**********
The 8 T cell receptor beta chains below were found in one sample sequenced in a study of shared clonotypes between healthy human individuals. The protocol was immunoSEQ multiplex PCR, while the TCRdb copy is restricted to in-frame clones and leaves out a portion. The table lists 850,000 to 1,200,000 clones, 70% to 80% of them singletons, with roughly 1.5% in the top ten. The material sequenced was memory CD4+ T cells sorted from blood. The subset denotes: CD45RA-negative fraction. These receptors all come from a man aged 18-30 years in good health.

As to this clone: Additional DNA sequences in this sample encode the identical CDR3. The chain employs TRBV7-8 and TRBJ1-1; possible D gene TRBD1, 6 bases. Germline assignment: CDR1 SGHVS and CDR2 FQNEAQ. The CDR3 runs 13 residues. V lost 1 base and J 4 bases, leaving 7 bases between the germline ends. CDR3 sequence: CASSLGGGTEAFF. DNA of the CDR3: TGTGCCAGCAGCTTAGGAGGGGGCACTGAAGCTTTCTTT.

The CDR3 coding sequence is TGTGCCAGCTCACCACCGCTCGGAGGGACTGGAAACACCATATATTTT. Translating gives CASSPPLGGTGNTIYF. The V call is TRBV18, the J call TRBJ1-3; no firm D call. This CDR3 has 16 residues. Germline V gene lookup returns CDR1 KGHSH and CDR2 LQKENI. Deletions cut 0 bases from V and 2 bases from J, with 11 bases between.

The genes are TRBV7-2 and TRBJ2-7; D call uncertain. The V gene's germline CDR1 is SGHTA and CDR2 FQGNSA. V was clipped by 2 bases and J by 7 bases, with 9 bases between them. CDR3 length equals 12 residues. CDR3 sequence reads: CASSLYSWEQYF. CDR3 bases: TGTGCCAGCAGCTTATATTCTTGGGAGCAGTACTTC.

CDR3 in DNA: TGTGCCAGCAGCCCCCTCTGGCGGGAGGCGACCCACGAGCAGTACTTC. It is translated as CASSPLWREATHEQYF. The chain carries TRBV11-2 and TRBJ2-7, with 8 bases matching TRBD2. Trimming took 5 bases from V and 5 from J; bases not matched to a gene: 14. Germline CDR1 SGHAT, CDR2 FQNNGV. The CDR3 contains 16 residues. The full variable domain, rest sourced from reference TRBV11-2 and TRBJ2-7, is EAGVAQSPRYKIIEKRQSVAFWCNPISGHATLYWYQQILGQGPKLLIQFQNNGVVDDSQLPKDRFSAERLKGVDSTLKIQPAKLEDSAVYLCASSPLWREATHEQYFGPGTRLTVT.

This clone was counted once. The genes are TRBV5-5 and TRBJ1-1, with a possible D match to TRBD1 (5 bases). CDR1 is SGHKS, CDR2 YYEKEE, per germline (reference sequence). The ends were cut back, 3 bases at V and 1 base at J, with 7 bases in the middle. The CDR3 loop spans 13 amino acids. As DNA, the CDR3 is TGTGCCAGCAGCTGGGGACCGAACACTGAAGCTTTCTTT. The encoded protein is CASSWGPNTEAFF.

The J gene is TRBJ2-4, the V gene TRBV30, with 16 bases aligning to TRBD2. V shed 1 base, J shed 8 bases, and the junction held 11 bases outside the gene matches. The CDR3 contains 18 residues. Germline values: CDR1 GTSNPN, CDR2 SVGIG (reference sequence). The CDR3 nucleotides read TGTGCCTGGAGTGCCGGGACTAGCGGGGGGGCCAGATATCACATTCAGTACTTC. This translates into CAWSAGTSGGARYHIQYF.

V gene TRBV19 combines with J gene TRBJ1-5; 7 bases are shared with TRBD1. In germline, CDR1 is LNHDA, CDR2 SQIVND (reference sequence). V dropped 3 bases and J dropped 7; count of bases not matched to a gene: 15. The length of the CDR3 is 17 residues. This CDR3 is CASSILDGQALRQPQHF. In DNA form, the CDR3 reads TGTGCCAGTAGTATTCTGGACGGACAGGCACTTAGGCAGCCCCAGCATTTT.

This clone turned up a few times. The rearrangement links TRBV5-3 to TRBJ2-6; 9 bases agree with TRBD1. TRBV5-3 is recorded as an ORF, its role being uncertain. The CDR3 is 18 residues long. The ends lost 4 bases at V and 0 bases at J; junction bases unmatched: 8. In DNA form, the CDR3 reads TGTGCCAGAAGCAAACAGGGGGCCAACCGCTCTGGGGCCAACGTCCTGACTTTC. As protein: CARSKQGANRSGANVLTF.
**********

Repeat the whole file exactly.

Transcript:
The 8 T cell receptor beta chains below were found in one sample sequenced in a study of shared clonotypes between healthy human individuals. The protocol was immunoSEQ multiplex PCR, while the TCRdb copy is restricted to in-frame clones and leaves out a portion. The table lists 850,000 to 1,200,000 clones, 70% to 80% of them singletons, with roughly 1.5% in the top ten. The material sequenced was memory CD4+ T cells sorted from blood. The subset denotes: CD45RA-negative fraction. These receptors all come from a man aged 18-30 years in good health.

As to this clone: Additional DNA sequences in this sample encode the identical CDR3. The chain employs TRBV7-8 and TRBJ1-1; possible D gene TRBD1, 6 bases. Germline assignment: CDR1 SGHVS and CDR2 FQNEAQ. The CDR3 runs 13 residues. V lost 1 base and J 4 bases, leaving 7 bases between the germline ends. CDR3 sequence: CASSLGGGTEAFF. DNA of the CDR3: TGTGCCAGCAGCTTAGGAGGGGGCACTGAAGCTTTCTTT.

The CDR3 coding sequence is TGTGCCAGCTCACCACCGCTCGGAGGGACTGGAAACACCATATATTTT. Translating gives CASSPPLGGTGNTIYF. The V call is TRBV18, the J call TRBJ1-3; no firm D call. This CDR3 has 16 residues. Germline V gene lookup returns CDR1 KGHSH and CDR2 LQKENI. Deletions cut 0 bases from V and 2 bases from J, with 11 bases between.

The genes are TRBV7-2 and TRBJ2-7; D call uncertain. The V gene's germline CDR1 is SGHTA and CDR2 FQGNSA. V was clipped by 2 bases and J by 7 bases, with 9 bases between them. CDR3 length equals 12 residues. CDR3 sequence reads: CASSLYSWEQYF. CDR3 bases: TGTGCCAGCAGCTTATATTCTTGGGAGCAGTACTTC.

CDR3 in DNA: TGTGCCAGCAGCCCCCTCTGGCGGGAGGCGACCCACGAGCAGTACTTC. It is translated as CASSPLWREATHEQYF. The chain carries TRBV11-2 and TRBJ2-7, with 8 bases matching TRBD2. Trimming took 5 bases from V and 5 from J; bases not matched to a gene: 14. Germline CDR1 SGHAT, CDR2 FQNNGV. The CDR3 contains 16 residues. The full variable domain, rest sourced from reference TRBV11-2 and TRBJ2-7, is EAGVAQSPRYKIIEKRQSVAFWCNPISGHATLYWYQQILGQGPKLLIQFQNNGVVDDSQLPKDRFSAERLKGVDSTLKIQPAKLEDSAVYLCASSPLWREATHEQYFGPGTRLTVT.

This clone was counted once. The genes are TRBV5-5 and TRBJ1-1, with a possible D match to TRBD1 (5 bases). CDR1 is SGHKS, CDR2 YYEKEE, per germline (reference sequence). The ends were cut back, 3 bases at V and 1 base at J, with 7 bases in the middle. The CDR3 loop spans 13 amino acids. As DNA, the CDR3 is TGTGCCAGCAGCTGGGGACCGAACACTGAAGCTTTCTTT. The encoded protein is CASSWGPNTEAFF.

The J gene is TRBJ2-4, the V gene TRBV30, with 16 bases aligning to TRBD2. V shed 1 base, J shed 8 bases, and the junction held 11 bases outside the gene matches. The CDR3 contains 18 residues. Germline values: CDR1 GTSNPN, CDR2 SVGIG (reference sequence). The CDR3 nucleotides read TGTGCCTGGAGTGCCGGGACTAGCGGGGGGGCCAGATATCACATTCAGTACTTC. This translates into CAWSAGTSGGARYHIQYF.

V gene TRBV19 combines with J gene TRBJ1-5; 7 bases are shared with TRBD1. In germline, CDR1 is LNHDA, CDR2 SQIVND (reference sequence). V dropped 3 bases and J dropped 7; count of bases not matched to a gene: 15. The length of the CDR3 is 17 residues. This CDR3 is CASSILDGQALRQPQHF. In DNA form, the CDR3 reads TGTGCCAGTAGTATTCTGGACGGACAGGCACTTAGGCAGCCCCAGCATTTT.

This clone turned up a few times. The rearrangement links TRBV5-3 to TRBJ2-6; 9 bases agree with TRBD1. TRBV5-3 is recorded as an ORF, its role being uncertain. The CDR3 is 18 residues long. The ends lost 4 bases at V and 0 bases at J; junction bases unmatched: 8. In DNA form, the CDR3 reads TGTGCCAGAAGCAAACAGGGGGCCAACCGCTCTGGGGCCAACGTCCTGACTTTC. As protein: CARSKQGANRSGANVLTF.